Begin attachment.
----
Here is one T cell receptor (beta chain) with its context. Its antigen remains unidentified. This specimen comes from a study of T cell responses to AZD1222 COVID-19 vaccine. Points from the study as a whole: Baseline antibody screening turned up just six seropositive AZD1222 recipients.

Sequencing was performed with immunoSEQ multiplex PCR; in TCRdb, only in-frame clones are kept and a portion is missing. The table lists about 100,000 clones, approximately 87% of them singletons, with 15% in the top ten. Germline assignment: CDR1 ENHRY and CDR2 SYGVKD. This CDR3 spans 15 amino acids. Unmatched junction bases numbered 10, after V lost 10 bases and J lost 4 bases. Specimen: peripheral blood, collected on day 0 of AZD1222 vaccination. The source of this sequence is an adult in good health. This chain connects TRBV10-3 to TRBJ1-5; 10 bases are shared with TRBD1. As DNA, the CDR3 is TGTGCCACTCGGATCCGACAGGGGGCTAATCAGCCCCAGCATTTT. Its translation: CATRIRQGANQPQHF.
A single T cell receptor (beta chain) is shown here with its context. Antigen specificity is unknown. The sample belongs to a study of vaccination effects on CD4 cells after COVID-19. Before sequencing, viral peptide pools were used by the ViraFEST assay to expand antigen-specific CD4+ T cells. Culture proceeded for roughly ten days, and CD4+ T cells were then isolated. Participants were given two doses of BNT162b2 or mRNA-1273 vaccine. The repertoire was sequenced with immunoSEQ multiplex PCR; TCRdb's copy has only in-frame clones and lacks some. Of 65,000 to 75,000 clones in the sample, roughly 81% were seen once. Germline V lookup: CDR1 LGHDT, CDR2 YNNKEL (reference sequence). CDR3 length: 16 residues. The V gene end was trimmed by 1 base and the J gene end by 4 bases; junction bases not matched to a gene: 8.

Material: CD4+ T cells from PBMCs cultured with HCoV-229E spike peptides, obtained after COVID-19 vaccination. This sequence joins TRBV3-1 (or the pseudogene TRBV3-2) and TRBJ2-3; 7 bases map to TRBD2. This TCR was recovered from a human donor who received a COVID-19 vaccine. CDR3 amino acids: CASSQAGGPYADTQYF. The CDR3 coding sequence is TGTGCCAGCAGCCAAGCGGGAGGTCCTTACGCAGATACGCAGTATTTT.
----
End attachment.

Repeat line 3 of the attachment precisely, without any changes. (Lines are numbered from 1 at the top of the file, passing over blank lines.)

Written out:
A single T cell receptor (beta chain) is shown here with its context. Antigen specificity is unknown. The sample belongs to a study of vaccination effects on CD4 cells after COVID-19. Before sequencing, viral peptide pools were used by the ViraFEST assay to expand antigen-specific CD4+ T cells. Culture proceeded for roughly ten days, and CD4+ T cells were then isolated. Participants were given two doses of BNT162b2 or mRNA-1273 vaccine. The repertoire was sequenced with immunoSEQ multiplex PCR; TCRdb's copy has only in-frame clones and lacks some. Of 65,000 to 75,000 clones in the sample, roughly 81% were seen once. Germline V lookup: CDR1 LGHDT, CDR2 YNNKEL (reference sequence). CDR3 length: 16 residues. The V gene end was trimmed by 1 base and the J gene end by 4 bases; junction bases not matched to a gene: 8.